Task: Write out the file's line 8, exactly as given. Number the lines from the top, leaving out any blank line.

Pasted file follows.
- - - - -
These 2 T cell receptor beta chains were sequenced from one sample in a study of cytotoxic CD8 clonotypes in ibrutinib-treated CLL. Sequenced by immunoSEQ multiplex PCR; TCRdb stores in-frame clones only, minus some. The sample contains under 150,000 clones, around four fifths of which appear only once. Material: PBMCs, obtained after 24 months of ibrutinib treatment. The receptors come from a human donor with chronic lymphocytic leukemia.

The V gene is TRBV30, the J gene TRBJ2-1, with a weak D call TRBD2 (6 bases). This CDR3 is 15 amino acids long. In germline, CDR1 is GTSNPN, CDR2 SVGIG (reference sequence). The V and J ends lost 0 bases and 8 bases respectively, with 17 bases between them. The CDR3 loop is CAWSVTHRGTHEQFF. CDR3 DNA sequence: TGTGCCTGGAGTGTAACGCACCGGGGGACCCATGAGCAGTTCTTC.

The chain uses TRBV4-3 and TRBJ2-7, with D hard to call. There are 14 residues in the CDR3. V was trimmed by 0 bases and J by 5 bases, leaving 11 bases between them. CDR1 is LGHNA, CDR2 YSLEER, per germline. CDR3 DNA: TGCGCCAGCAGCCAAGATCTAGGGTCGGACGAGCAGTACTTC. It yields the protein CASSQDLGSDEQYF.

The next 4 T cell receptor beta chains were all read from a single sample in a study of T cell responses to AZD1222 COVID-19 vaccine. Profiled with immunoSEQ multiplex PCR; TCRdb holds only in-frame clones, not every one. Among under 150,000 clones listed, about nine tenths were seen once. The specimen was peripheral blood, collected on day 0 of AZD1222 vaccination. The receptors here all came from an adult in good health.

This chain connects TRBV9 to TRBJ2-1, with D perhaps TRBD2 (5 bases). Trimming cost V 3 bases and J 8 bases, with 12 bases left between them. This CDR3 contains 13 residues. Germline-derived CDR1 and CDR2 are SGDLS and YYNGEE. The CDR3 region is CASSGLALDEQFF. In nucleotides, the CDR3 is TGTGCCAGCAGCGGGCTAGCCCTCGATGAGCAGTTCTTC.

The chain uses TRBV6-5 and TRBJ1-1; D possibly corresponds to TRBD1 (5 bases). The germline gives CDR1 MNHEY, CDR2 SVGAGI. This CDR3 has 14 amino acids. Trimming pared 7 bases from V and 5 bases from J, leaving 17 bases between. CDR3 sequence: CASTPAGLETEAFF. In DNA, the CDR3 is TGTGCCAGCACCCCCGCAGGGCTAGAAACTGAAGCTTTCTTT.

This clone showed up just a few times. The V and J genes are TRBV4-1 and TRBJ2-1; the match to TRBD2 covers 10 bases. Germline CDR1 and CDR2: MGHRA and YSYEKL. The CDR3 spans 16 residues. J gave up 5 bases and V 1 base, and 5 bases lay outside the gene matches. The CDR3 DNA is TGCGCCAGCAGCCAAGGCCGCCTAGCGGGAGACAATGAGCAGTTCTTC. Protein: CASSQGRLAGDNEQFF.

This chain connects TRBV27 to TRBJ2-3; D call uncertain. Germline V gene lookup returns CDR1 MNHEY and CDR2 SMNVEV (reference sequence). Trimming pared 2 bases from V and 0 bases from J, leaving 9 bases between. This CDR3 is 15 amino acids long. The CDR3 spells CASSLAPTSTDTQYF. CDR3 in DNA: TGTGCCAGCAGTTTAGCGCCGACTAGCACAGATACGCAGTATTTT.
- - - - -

This chain connects TRBV27 to TRBJ2-3; D call uncertain. Germline V gene lookup returns CDR1 MNHEY and CDR2 SMNVEV (reference sequence). Trimming pared 2 bases from V and 0 bases from J, leaving 9 bases between. This CDR3 is 15 amino acids long. The CDR3 spells CASSLAPTSTDTQYF. CDR3 in DNA: TGTGCCAGCAGTTTAGCGCCGACTAGCACAGATACGCAGTATTTT.